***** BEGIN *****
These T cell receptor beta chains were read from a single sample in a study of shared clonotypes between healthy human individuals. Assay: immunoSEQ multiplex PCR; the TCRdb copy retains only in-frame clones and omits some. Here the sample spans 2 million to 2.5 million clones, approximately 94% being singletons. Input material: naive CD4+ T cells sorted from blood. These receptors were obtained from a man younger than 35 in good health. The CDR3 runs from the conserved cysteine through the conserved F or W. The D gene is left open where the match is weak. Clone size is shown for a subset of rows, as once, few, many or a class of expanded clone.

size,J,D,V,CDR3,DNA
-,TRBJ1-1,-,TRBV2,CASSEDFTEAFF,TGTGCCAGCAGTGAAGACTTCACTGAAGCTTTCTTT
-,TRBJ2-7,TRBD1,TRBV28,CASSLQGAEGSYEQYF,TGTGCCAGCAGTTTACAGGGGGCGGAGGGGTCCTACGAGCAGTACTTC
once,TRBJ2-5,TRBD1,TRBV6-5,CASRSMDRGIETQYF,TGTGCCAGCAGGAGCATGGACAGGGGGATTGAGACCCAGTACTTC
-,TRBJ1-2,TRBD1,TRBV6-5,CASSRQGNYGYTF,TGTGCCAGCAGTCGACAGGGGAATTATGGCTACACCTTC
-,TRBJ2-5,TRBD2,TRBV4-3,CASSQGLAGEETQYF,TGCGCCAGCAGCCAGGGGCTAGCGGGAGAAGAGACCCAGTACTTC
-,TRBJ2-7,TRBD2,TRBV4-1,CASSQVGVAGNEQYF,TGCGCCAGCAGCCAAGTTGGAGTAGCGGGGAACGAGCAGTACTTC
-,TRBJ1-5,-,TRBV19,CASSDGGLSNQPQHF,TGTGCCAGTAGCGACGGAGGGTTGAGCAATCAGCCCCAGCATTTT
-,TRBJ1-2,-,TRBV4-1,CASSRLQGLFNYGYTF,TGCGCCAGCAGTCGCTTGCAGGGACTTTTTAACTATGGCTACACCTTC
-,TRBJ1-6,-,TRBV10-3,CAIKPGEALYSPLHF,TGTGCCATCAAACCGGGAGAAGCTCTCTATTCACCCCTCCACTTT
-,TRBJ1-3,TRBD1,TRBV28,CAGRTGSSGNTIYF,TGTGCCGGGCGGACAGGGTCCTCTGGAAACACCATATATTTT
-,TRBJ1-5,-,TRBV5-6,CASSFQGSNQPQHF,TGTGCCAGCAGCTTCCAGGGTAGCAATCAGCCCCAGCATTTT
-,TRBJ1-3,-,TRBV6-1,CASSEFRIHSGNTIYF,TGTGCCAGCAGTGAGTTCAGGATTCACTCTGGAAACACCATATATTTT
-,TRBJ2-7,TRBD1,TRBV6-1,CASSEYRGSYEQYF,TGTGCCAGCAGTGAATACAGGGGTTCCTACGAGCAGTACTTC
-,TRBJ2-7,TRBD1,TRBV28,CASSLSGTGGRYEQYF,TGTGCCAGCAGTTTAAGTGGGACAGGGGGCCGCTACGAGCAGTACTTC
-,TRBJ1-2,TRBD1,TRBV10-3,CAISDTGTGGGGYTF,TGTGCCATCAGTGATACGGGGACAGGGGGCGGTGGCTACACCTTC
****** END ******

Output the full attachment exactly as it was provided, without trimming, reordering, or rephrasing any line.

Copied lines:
These T cell receptor beta chains were read from a single sample in a study of shared clonotypes between healthy human individuals. Assay: immunoSEQ multiplex PCR; the TCRdb copy retains only in-frame clones and omits some. Here the sample spans 2 million to 2.5 million clones, approximately 94% being singletons. Input material: naive CD4+ T cells sorted from blood. These receptors were obtained from a man younger than 35 in good health. The CDR3 runs from the conserved cysteine through the conserved F or W. The D gene is left open where the match is weak. Clone size is shown for a subset of rows, as once, few, many or a class of expanded clone.

size,J,D,V,CDR3,DNA
-,TRBJ1-1,-,TRBV2,CASSEDFTEAFF,TGTGCCAGCAGTGAAGACTTCACTGAAGCTTTCTTT
-,TRBJ2-7,TRBD1,TRBV28,CASSLQGAEGSYEQYF,TGTGCCAGCAGTTTACAGGGGGCGGAGGGGTCCTACGAGCAGTACTTC
once,TRBJ2-5,TRBD1,TRBV6-5,CASRSMDRGIETQYF,TGTGCCAGCAGGAGCATGGACAGGGGGATTGAGACCCAGTACTTC
-,TRBJ1-2,TRBD1,TRBV6-5,CASSRQGNYGYTF,TGTGCCAGCAGTCGACAGGGGAATTATGGCTACACCTTC
-,TRBJ2-5,TRBD2,TRBV4-3,CASSQGLAGEETQYF,TGCGCCAGCAGCCAGGGGCTAGCGGGAGAAGAGACCCAGTACTTC
-,TRBJ2-7,TRBD2,TRBV4-1,CASSQVGVAGNEQYF,TGCGCCAGCAGCCAAGTTGGAGTAGCGGGGAACGAGCAGTACTTC
-,TRBJ1-5,-,TRBV19,CASSDGGLSNQPQHF,TGTGCCAGTAGCGACGGAGGGTTGAGCAATCAGCCCCAGCATTTT
-,TRBJ1-2,-,TRBV4-1,CASSRLQGLFNYGYTF,TGCGCCAGCAGTCGCTTGCAGGGACTTTTTAACTATGGCTACACCTTC
-,TRBJ1-6,-,TRBV10-3,CAIKPGEALYSPLHF,TGTGCCATCAAACCGGGAGAAGCTCTCTATTCACCCCTCCACTTT
-,TRBJ1-3,TRBD1,TRBV28,CAGRTGSSGNTIYF,TGTGCCGGGCGGACAGGGTCCTCTGGAAACACCATATATTTT
-,TRBJ1-5,-,TRBV5-6,CASSFQGSNQPQHF,TGTGCCAGCAGCTTCCAGGGTAGCAATCAGCCCCAGCATTTT
-,TRBJ1-3,-,TRBV6-1,CASSEFRIHSGNTIYF,TGTGCCAGCAGTGAGTTCAGGATTCACTCTGGAAACACCATATATTTT
-,TRBJ2-7,TRBD1,TRBV6-1,CASSEYRGSYEQYF,TGTGCCAGCAGTGAATACAGGGGTTCCTACGAGCAGTACTTC
-,TRBJ2-7,TRBD1,TRBV28,CASSLSGTGGRYEQYF,TGTGCCAGCAGTTTAAGTGGGACAGGGGGCCGCTACGAGCAGTACTTC
-,TRBJ1-2,TRBD1,TRBV10-3,CAISDTGTGGGGYTF,TGTGCCATCAGTGATACGGGGACAGGGGGCGGTGGCTACACCTTC